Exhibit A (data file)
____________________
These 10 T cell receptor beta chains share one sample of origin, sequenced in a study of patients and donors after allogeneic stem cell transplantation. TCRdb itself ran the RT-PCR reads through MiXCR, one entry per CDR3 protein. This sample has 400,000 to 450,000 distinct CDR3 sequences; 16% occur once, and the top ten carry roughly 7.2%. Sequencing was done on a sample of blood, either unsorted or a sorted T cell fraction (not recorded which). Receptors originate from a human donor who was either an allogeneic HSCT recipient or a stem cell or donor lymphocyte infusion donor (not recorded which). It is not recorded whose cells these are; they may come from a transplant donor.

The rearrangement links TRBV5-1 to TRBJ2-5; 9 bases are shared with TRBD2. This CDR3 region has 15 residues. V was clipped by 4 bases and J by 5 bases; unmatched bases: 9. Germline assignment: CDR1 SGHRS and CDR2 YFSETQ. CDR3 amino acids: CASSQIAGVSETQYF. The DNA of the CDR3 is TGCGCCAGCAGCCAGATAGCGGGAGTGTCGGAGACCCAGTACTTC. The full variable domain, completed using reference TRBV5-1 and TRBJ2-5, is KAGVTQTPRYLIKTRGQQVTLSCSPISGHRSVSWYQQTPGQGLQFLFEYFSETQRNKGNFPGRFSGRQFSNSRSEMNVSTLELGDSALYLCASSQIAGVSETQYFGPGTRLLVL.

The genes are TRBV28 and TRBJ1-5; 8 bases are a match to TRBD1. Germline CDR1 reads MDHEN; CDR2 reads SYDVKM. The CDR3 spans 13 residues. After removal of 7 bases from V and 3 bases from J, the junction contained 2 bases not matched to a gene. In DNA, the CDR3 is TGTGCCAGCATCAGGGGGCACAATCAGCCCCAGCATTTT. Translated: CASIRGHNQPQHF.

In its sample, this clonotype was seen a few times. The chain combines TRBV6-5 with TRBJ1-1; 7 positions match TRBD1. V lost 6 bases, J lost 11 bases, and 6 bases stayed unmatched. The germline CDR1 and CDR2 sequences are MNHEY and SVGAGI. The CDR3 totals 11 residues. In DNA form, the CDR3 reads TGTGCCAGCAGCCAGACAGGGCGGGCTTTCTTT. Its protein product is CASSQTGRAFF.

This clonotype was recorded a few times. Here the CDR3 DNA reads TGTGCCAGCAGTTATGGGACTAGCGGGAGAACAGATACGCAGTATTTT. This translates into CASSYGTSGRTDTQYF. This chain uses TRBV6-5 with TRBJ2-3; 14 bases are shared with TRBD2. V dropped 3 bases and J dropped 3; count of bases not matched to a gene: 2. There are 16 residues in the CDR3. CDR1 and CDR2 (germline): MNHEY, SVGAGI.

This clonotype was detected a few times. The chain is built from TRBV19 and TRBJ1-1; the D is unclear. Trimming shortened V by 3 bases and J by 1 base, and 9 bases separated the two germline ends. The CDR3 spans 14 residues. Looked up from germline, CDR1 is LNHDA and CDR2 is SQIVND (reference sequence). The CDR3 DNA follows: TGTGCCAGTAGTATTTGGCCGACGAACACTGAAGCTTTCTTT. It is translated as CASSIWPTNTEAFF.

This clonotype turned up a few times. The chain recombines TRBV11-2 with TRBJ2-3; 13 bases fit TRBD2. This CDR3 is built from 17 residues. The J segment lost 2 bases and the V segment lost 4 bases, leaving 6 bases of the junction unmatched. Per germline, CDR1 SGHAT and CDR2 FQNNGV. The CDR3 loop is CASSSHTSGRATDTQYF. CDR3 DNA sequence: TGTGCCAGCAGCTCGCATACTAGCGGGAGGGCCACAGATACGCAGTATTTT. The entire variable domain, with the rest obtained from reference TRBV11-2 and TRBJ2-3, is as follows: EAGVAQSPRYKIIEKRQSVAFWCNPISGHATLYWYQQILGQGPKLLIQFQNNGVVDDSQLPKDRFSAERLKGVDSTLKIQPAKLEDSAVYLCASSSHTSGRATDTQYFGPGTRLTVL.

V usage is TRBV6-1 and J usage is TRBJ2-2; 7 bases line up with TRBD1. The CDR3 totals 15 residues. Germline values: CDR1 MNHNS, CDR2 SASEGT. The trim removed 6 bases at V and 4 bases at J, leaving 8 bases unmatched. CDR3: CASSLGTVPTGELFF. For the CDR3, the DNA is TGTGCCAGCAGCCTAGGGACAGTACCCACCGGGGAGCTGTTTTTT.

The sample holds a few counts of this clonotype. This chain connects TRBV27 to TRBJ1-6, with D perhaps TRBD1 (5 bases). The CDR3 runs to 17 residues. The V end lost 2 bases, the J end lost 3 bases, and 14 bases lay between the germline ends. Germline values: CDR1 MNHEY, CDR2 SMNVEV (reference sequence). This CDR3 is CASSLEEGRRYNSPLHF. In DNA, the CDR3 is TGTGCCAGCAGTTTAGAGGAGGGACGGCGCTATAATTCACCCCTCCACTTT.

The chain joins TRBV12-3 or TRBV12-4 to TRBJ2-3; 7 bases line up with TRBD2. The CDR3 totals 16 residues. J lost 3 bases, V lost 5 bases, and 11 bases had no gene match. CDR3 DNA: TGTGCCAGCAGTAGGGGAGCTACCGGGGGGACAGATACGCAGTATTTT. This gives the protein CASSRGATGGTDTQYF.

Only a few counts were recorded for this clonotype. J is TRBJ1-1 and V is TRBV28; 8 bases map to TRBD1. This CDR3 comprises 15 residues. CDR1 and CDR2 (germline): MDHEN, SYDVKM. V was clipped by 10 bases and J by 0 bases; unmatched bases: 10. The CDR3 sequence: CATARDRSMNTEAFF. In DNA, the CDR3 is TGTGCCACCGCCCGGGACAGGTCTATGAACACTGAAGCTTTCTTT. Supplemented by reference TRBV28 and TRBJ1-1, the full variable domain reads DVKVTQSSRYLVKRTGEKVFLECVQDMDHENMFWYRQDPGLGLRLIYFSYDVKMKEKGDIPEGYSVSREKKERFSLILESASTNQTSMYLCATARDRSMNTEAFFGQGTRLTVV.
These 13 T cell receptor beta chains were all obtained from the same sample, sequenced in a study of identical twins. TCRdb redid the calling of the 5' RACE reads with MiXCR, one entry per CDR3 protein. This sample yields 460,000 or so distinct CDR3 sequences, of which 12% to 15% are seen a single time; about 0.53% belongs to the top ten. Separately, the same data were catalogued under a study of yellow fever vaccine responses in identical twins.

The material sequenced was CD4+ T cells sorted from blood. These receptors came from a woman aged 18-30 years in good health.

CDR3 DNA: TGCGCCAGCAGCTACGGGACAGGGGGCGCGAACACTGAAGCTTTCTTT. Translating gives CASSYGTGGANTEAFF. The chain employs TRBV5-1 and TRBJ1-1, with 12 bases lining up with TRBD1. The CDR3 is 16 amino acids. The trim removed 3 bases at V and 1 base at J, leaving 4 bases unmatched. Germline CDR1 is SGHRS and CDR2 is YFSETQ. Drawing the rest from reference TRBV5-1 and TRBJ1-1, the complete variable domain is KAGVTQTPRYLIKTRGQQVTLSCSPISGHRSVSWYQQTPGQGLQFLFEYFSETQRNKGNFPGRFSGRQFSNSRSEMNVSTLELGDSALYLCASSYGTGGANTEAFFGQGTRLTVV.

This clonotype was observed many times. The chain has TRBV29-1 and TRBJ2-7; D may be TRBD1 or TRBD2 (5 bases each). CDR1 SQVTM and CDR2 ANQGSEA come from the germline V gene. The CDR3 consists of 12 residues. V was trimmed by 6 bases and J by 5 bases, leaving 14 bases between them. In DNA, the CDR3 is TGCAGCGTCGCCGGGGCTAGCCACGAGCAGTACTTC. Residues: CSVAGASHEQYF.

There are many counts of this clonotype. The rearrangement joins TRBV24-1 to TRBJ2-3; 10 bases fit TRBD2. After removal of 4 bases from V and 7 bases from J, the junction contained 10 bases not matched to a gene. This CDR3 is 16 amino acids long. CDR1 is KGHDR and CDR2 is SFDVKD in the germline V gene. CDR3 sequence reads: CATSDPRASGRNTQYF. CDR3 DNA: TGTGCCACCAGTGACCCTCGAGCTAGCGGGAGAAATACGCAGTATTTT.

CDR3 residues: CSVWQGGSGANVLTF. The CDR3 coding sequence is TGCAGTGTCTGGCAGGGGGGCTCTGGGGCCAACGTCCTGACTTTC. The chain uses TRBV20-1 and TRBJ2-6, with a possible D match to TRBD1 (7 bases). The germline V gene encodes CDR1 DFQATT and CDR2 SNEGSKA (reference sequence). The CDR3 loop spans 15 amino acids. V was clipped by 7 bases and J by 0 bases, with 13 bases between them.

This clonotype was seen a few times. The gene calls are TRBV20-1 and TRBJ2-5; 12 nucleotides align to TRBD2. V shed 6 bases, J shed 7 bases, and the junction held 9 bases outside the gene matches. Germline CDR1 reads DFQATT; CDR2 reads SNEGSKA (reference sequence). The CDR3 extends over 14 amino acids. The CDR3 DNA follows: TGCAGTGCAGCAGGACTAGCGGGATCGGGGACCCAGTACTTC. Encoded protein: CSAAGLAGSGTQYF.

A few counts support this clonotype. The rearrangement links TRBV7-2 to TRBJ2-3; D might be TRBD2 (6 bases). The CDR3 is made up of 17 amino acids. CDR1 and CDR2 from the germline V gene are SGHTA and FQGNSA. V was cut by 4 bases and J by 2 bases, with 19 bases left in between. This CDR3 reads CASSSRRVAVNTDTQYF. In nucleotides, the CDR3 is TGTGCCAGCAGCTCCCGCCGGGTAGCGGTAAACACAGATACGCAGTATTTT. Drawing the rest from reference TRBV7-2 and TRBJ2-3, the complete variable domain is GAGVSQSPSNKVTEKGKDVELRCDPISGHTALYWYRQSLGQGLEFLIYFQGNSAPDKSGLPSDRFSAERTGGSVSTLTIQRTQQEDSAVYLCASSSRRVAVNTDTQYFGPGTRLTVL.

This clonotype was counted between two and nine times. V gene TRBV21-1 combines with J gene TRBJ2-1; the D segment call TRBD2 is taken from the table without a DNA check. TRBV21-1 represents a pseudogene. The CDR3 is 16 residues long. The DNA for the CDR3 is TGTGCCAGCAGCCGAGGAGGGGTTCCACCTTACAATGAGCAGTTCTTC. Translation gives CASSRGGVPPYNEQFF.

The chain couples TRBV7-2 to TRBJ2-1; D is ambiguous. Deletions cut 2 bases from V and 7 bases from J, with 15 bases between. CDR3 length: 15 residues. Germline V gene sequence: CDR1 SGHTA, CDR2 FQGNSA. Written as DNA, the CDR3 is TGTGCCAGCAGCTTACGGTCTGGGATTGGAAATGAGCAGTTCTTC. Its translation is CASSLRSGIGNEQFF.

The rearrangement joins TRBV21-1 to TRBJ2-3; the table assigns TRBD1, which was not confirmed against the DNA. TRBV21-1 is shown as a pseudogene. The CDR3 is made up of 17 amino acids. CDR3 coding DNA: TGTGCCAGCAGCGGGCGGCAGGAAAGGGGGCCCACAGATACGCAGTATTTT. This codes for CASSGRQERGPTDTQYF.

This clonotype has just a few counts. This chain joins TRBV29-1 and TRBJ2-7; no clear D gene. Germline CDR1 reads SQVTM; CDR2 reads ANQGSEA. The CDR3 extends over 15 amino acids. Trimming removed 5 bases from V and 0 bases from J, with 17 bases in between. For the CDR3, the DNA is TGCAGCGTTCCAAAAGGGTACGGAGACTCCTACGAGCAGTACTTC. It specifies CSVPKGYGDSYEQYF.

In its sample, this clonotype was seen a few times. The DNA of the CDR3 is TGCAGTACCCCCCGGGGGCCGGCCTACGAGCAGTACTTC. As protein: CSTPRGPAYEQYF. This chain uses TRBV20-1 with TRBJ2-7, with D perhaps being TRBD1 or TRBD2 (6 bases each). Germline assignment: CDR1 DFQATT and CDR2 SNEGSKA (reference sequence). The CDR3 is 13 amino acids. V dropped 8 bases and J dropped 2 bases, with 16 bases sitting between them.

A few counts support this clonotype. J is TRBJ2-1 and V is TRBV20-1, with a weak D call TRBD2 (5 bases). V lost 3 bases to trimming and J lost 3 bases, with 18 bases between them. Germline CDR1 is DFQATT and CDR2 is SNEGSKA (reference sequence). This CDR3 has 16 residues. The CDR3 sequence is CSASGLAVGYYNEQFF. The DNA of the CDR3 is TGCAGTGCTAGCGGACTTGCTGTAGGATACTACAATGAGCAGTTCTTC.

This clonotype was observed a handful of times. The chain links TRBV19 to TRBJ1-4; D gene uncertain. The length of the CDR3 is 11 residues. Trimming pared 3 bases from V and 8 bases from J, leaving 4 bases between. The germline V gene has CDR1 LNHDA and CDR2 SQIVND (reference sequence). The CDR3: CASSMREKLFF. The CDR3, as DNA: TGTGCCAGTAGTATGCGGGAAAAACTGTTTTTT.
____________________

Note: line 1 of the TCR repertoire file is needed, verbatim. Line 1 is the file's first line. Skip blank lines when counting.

These 10 T cell receptor beta chains share one sample of origin, sequenced in a study of patients and donors after allogeneic stem cell transplantation. TCRdb itself ran the RT-PCR reads through MiXCR, one entry per CDR3 protein. This sample has 400,000 to 450,000 distinct CDR3 sequences; 16% occur once, and the top ten carry roughly 7.2%. Sequencing was done on a sample of blood, either unsorted or a sorted T cell fraction (not recorded which). Receptors originate from a human donor who was either an allogeneic HSCT recipient or a stem cell or donor lymphocyte infusion donor (not recorded which). It is not recorded whose cells these are; they may come from a transplant donor.